Private Sector Gives China’s Healthcare a Boost

By Beau Herr & Ivy Yang

China’s population is going through a number of shifts, including aging communities, higher standards of living and a growing young, urban middle class. For the country’s healthcare system, that also means challenges in meeting the needs of care and providing quality services.

As standards of living begin to rise, hospitals in China are changing direction toward a more patient-focused design philosophy to keep up with the quality and high standards of care people are seeking. While healthcare in China is generally run by the government, private developers are also beginning to take part in the market by building private hospitals and looking for ways to provide the population with improved care and more options.

As the private sector becomes more involved in healthcare, they are also using their experience in other sectors, such as retail and commercial, by looking for ways to make the built environment more culturally relevant. In the past, healthcare in China has focused on the masses with the intent to raise the standard for everyone. This scientific approach in healthcare prevailed in the west due in part to the adoption of the scientific method to solve problems.

The scientific method is largely based on the belief that through a process of inquiry, any problem can be distilled down to its prime components. Once discovered and treated, the problem ceases to exist, or a “cure” is found. As admirable and necessary as this approach was, the new generation is pushing to transform healthcare into a more balanced and holistic approach — one that is more relevant to their needs.

Balance as a top priority

Ultimately, the scientific method focuses on the treatment as a cause/effect relationship, and not the consequences of the applied treatment within the overall context of the patient’s well-being.

In the east, balance in all things is a life-long objective and, as such, balance must take into consideration many factors that the scientific method would consider inconsequential to the objective of the treatment. Balance is also at the forefront in the minds of the new generation of healthcare developers/consumers and has been strengthened by the understanding that the application of healthcare must be done with a parallel understanding of the context.

Learning from the private sector

The private sector can bring a unique perspective to the market, especially given its connection to fulfilling consumers’ needs in the retail/commercial realm. Understanding the desires of the population they serve, the private sector goes beyond the delivery of clinical care and addresses the preventive health concept as part of their overall strategy to provide a responsive and holistic healthcare system. Thus the appearance of wellness centers and health promotion centers are examples of the shift toward wellness and the preventive health concept.

Wellness centers support wellness initiatives and promote a healthy lifestyle. These facilities are developed to make the acute care part of the hospital more effective by helping patients avoid lifestyle choices that negatively affect their health. They will also help patients transition back into the community after a hospital stay.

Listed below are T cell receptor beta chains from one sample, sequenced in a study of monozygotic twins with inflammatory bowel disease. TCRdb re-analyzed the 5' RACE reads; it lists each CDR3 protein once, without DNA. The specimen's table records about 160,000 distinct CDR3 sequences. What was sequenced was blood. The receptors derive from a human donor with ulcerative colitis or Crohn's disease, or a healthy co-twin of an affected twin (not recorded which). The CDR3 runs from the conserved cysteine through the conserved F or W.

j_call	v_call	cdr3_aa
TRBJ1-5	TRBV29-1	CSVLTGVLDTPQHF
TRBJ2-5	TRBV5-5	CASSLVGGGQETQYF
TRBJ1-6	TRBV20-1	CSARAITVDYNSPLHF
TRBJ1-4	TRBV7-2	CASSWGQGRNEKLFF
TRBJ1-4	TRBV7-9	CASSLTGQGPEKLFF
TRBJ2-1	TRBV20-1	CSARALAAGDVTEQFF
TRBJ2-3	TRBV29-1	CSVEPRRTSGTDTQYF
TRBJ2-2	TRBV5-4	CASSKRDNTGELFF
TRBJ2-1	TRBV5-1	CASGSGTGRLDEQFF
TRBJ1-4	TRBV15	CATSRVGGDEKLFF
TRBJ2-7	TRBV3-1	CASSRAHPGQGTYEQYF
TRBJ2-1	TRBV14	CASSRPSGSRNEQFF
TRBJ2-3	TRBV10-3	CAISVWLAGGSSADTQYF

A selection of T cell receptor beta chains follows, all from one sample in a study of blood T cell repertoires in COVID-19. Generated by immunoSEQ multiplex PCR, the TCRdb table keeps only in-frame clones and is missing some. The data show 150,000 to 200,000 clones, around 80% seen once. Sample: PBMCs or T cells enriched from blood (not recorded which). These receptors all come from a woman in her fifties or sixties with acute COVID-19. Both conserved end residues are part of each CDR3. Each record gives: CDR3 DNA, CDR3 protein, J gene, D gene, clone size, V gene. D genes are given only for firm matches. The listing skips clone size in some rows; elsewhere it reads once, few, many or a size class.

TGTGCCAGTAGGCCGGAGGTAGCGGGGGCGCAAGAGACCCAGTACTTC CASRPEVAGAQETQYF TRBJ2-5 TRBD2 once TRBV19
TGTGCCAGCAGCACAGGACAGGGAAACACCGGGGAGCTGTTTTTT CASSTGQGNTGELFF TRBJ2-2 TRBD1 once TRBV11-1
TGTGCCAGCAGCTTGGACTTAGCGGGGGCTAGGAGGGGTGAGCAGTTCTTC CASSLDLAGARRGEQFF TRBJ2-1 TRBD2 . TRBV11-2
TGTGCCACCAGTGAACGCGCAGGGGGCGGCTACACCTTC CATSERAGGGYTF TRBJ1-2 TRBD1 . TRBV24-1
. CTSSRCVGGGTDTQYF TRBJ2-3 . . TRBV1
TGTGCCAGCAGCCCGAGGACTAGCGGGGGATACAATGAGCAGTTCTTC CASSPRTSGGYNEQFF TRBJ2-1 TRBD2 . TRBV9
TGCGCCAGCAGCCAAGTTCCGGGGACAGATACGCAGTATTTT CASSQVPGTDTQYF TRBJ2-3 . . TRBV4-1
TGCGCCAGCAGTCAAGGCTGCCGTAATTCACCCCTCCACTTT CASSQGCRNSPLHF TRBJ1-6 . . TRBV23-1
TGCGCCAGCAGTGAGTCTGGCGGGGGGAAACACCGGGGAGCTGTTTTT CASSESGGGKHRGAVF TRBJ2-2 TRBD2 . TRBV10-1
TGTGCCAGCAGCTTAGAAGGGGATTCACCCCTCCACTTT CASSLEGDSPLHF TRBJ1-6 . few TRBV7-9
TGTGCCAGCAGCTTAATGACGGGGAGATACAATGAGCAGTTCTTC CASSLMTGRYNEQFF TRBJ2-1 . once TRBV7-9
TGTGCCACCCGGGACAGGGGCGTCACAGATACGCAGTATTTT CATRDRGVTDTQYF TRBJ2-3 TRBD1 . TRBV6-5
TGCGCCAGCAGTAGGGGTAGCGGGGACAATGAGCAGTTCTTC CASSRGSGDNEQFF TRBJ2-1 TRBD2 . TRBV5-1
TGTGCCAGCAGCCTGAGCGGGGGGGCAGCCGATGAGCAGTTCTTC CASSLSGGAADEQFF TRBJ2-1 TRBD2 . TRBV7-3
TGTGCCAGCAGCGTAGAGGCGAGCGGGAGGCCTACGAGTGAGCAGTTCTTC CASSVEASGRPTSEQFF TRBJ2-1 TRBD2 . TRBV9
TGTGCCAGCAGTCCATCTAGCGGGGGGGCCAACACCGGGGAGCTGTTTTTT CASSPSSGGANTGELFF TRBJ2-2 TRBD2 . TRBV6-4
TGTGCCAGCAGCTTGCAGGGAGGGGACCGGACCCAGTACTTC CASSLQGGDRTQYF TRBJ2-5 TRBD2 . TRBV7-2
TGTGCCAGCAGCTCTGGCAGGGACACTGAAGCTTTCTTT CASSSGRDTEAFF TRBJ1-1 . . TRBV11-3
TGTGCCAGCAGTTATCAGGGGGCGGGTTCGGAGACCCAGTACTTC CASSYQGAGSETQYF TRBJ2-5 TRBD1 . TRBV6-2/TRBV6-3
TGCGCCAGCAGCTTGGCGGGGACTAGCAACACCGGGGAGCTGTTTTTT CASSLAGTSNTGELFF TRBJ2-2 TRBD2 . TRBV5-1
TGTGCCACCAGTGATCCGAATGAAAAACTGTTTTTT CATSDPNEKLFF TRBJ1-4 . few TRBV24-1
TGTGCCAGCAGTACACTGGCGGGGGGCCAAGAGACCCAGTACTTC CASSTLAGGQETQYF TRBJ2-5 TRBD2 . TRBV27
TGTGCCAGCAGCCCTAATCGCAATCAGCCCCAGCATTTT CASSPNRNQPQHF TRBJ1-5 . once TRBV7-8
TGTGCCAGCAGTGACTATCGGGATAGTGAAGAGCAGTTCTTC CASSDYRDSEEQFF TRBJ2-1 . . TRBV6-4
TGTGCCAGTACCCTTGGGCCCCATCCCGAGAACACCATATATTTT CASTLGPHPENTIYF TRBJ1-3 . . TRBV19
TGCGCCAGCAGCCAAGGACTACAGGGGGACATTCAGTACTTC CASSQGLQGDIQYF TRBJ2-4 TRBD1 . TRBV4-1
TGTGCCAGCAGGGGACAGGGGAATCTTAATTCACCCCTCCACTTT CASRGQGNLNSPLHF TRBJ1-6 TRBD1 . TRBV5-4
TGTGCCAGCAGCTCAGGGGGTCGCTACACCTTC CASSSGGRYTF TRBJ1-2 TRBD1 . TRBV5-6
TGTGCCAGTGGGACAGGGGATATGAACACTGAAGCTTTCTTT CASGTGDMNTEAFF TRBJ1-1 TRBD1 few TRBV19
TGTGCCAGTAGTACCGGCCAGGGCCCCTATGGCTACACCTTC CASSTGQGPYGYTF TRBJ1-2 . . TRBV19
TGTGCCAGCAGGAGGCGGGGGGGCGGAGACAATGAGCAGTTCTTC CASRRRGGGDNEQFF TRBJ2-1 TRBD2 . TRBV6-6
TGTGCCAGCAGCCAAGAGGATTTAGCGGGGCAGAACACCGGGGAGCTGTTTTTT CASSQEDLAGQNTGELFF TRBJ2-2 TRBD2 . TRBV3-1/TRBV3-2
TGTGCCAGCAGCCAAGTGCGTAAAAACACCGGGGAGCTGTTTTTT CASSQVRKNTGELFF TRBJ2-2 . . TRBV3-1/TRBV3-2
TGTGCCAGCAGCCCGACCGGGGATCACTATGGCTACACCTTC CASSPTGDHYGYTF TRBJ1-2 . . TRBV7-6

For a recent health promotion center in Hangzhou, China, CallisonRTKL’s design inspired the community to really care about their health. People in China are already focused on wellness as part of their daily routine, and this center upholds this goal and brings a more culturally relevant healthcare standard to China. The design of the center has more of a contemporary feel but also fits in with local and cultural characteristics. The design elements fuse to focus on the patient, providing the community with a positive healthcare experience and a new standard of care.

Focus on community

It is important for the facility to be embedded into the community, a place where people can congregate and complete some of their daily tasks, like picking up groceries or medicine, as part of the overall healthcare concept. Features not normally found within a healthcare facility have become essential to creating a connection with the community. As an example, an outdoor amphitheater was implemented for one community, providing a source of entertainment the community could use on a daily basis outside of healthcare services.

This trend is also happening in other countries such as Japan, where at Tokyo Bay Rehab Hospital a piano placed in the atrium space provides a pianist residing in the neighborhood a place to play, which he repays by providing a relaxing atmosphere, as well as a pleasant distraction to those within. Creating such situations allows for these types of moments to affirm the connection with the community. Many in the private sector see the designer as a partner in shaping their vision of place and community and will promote healthcare, not as an added amenity, but as an essential part of the community fabric.

Like anywhere else, each healthcare project in China is unique and China is on the cusp of a new era for healthcare that will bridge the gap between pragmatic, acute care and an overall focus on wellness and preventive medicine. Given time, there is no doubt that the new generation of private sector healthcare clients will bring China to the forefront of health and wellness.

Author: Beau Herr & Ivy Yang
Beau Herr, RIBA, is senior vice president for CallisonRTKL’s healthcare practice and serves as the group’s regional business development leader for the Pacific Rim. Ivy Yang is an associate vice president in CallisonRTKL’s Dallas, Texas office.

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Posted May 12, 2017

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